A Black Swan event is unpredictable (Unknown Unknowns), and you won’t find a related risk in the project risk register. Also, there are predictable (Known Unknowns), unavoidable low-probability / high-impact risks that could significantly impact project delivery. If such risks materialised and the project still meets the targets, it means that this project had a sufficient contingency to cover such risk, which could be the real problem!
From the “Parkinson’s Law”, we know that work expands to fill the time available for its completion. So, projects with significant contingencies (to cover “Black Swan” events) will likely take longer and be more expensive, even if the risks don’t materialise.
work expands to fill the time available for its completion.
The project delivery paradox
Mature and non-mature portfolios have different approaches to setting up projects and controlling project delivery.
Organisations with a non-mature project delivery don’t plan projects properly or apply deterministic, critical-path-based planning. Executives assign project targets without visibility of possibilities. Their projects take longer and spend more (sometimes substantially more) budgets. However, Portfolio managers rarely understand the actual delivery rate and often have an illusion of good performance.
Once executives of one of my clients decided to increase the project delivery rate from 90% to 95%, their Project Delivery KPI report showed that they were constantly above the 90% threshold. In reality, the actual measures discovered that they were below 40%.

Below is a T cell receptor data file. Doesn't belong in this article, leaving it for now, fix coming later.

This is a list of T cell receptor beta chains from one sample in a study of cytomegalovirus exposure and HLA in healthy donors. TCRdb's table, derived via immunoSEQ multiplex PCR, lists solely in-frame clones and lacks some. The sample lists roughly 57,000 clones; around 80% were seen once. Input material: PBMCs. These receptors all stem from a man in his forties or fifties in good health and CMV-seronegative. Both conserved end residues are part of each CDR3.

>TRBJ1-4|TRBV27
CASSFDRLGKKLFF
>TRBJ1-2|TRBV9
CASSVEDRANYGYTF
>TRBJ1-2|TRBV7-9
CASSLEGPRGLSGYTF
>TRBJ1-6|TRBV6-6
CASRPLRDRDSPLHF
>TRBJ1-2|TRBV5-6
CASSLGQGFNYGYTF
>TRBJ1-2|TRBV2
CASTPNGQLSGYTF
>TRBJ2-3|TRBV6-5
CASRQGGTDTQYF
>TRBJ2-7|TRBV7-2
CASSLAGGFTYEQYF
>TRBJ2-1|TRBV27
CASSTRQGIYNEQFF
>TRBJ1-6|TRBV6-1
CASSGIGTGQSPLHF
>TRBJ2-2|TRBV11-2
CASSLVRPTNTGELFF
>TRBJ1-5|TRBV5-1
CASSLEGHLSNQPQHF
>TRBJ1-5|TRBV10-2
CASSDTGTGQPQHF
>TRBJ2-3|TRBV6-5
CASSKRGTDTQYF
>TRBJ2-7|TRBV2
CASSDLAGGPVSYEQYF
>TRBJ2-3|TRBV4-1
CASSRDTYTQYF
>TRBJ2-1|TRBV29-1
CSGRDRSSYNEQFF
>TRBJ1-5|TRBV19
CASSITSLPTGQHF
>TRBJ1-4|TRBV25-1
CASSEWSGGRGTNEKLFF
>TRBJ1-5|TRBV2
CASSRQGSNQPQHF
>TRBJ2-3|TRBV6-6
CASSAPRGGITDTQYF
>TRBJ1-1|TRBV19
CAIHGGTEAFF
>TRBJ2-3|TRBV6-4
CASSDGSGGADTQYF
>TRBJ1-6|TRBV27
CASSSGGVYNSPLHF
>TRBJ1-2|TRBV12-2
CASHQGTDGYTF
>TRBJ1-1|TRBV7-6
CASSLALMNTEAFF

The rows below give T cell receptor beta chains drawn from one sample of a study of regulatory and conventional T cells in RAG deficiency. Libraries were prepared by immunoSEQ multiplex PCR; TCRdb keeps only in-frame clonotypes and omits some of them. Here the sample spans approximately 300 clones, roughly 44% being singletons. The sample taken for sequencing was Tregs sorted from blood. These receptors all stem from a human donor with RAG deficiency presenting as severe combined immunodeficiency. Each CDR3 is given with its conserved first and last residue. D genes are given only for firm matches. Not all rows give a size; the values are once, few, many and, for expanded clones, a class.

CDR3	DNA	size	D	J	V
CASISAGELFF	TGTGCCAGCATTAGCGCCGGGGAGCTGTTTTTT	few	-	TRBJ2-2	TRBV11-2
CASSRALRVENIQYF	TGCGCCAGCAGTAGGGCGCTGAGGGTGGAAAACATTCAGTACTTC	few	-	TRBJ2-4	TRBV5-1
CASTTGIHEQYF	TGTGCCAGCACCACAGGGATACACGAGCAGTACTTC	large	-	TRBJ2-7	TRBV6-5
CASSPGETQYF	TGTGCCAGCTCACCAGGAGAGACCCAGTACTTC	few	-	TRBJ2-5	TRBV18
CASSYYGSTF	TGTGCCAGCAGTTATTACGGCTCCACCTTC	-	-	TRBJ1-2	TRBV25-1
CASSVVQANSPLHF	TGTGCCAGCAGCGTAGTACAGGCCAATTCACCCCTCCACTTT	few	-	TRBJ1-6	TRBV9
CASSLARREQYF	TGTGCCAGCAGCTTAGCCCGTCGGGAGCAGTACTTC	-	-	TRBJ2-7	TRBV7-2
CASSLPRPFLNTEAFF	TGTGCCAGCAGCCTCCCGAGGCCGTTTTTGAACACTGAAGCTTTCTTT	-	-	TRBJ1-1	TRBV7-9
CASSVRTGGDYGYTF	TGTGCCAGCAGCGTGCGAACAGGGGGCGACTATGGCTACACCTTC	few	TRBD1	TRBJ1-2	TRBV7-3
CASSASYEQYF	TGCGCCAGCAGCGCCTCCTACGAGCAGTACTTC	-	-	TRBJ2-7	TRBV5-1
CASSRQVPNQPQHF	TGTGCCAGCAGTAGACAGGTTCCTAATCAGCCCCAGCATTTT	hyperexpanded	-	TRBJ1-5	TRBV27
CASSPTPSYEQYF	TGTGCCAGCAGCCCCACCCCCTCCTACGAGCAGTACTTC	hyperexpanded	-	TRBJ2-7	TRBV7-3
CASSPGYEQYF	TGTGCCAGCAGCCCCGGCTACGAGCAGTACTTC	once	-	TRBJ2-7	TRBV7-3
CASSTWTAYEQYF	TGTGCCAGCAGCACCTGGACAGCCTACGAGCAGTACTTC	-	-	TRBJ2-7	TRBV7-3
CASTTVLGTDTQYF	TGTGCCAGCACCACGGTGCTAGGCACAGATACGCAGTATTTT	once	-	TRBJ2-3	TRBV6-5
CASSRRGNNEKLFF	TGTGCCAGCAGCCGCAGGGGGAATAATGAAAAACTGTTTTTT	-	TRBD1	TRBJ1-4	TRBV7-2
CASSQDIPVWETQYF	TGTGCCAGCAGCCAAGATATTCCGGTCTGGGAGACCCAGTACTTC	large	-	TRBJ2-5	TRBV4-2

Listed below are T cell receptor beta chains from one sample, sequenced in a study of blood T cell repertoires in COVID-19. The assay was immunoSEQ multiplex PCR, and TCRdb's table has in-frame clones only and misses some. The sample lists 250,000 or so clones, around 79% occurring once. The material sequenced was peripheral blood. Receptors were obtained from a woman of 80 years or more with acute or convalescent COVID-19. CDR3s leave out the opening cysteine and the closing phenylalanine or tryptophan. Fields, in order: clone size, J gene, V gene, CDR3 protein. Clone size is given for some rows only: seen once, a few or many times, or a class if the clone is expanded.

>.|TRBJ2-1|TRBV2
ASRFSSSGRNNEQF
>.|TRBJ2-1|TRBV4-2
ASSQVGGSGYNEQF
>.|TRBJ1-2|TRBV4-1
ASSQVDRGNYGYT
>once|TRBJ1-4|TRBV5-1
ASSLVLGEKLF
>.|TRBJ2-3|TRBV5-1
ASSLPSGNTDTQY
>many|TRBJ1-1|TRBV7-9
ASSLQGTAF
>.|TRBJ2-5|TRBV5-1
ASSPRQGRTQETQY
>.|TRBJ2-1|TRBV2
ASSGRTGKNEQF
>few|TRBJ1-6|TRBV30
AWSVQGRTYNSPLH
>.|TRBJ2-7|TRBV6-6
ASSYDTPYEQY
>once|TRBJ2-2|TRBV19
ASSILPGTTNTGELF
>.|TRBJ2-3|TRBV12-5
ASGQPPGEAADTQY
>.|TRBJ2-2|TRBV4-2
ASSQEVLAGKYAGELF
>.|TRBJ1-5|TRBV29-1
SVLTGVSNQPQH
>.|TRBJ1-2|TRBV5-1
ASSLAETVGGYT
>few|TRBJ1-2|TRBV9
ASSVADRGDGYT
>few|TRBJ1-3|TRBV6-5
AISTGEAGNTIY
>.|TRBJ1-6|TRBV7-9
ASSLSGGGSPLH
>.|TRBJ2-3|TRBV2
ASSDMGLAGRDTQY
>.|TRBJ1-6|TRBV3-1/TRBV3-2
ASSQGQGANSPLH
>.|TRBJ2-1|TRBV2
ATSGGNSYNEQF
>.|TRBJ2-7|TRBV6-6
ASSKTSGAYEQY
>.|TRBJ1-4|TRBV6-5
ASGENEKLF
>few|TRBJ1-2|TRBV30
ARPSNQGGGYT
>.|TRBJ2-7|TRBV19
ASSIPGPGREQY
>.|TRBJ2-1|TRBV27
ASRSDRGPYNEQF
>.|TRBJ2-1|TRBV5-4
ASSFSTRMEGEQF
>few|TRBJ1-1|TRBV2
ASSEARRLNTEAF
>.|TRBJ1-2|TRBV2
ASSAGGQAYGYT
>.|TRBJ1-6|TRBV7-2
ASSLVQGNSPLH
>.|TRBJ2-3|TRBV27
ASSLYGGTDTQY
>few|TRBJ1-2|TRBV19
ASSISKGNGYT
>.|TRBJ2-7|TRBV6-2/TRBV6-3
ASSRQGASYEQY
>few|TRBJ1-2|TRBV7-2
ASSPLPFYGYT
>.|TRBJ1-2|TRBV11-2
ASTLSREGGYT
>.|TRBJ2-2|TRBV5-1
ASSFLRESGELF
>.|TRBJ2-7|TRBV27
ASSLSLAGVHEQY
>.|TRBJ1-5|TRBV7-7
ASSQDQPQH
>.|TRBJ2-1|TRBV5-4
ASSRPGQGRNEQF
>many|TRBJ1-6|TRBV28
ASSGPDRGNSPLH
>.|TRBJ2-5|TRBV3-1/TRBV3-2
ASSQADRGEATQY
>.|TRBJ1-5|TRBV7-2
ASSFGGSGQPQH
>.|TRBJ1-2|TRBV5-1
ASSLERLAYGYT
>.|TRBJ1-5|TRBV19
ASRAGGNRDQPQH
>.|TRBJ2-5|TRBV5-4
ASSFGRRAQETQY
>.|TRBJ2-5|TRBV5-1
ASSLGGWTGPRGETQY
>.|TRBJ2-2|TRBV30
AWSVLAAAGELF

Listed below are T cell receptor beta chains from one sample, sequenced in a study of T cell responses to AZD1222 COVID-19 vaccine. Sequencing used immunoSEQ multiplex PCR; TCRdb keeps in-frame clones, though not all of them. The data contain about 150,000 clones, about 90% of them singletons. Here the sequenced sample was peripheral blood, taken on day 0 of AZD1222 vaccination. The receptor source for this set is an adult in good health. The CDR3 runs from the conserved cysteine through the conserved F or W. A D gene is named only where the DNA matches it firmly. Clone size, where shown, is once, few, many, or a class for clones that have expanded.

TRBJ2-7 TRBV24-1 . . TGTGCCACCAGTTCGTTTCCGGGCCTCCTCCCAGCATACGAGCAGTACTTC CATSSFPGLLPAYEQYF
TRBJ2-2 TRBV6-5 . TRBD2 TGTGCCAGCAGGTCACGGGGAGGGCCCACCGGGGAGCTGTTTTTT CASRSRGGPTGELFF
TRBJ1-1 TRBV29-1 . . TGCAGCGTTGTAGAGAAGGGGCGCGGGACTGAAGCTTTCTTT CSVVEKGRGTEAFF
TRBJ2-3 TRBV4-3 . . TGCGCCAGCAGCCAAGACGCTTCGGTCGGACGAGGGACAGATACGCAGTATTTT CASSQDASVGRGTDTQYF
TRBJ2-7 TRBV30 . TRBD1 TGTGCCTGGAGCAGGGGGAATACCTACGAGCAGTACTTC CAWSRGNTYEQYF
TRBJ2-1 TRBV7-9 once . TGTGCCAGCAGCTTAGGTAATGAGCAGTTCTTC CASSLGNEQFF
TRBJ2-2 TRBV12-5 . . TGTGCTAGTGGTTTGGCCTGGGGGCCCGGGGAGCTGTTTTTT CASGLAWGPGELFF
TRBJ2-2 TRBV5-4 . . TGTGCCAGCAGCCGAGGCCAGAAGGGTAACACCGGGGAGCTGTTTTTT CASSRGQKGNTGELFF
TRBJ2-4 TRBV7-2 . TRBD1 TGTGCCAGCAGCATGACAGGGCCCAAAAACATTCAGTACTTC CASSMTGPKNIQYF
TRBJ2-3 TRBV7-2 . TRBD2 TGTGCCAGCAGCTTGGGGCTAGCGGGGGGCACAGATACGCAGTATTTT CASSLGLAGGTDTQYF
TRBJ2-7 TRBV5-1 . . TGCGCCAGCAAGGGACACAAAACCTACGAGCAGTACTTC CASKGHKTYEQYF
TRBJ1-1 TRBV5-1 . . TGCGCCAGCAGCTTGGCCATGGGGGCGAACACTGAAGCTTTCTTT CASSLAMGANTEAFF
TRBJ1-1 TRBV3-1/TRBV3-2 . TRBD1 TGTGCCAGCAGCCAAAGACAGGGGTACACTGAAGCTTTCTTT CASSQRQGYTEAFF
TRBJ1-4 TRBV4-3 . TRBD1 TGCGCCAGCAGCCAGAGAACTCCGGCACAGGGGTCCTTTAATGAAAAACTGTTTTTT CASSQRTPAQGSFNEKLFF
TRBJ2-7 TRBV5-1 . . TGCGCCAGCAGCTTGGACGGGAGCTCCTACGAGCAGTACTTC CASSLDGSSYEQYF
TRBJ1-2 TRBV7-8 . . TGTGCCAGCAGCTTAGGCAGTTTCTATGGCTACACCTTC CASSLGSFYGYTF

Organisations with the mature project and portfolio management apply probabilistic planning and set the targets based on calculated probabilities. They accurately monitor how the probabilities change during the project’s progress. Their project delivered faster and with less budget, but it is still below the 100% mark. The 80% of on-time & budget projects is usually a good result.
A project portfolio delivery methodology that includes probabilistic methods is SDPM (Success Driven Project Management). SDPM has methods for:
- full integration of scope, time, cost and risks
- development of probabilistic project delivery plan and schedule
- set and monitor probabilities of success.
Organisations that implemented SDPM understand how changes in project delivery and a risk profile impact probabilities to meet agreed targets. They control the contingency consumption.
- A project with a contingency that covers low-probability / high-impact risks and ‘Black Swan” events is likely to meet planned targets. However, the project is also likely to spend available contingency even if the risks have been avoided (Parkinson low).
- When all projects in a portfolio always meet targets, it is a sign that project KPIs don’t reflect reality, and the genuine delivery rate could be much lower.
- SDPM methods focus on building optimised probabilistic project delivery plans, setting up the achievable project and portfolio targets, and controlling probability changes.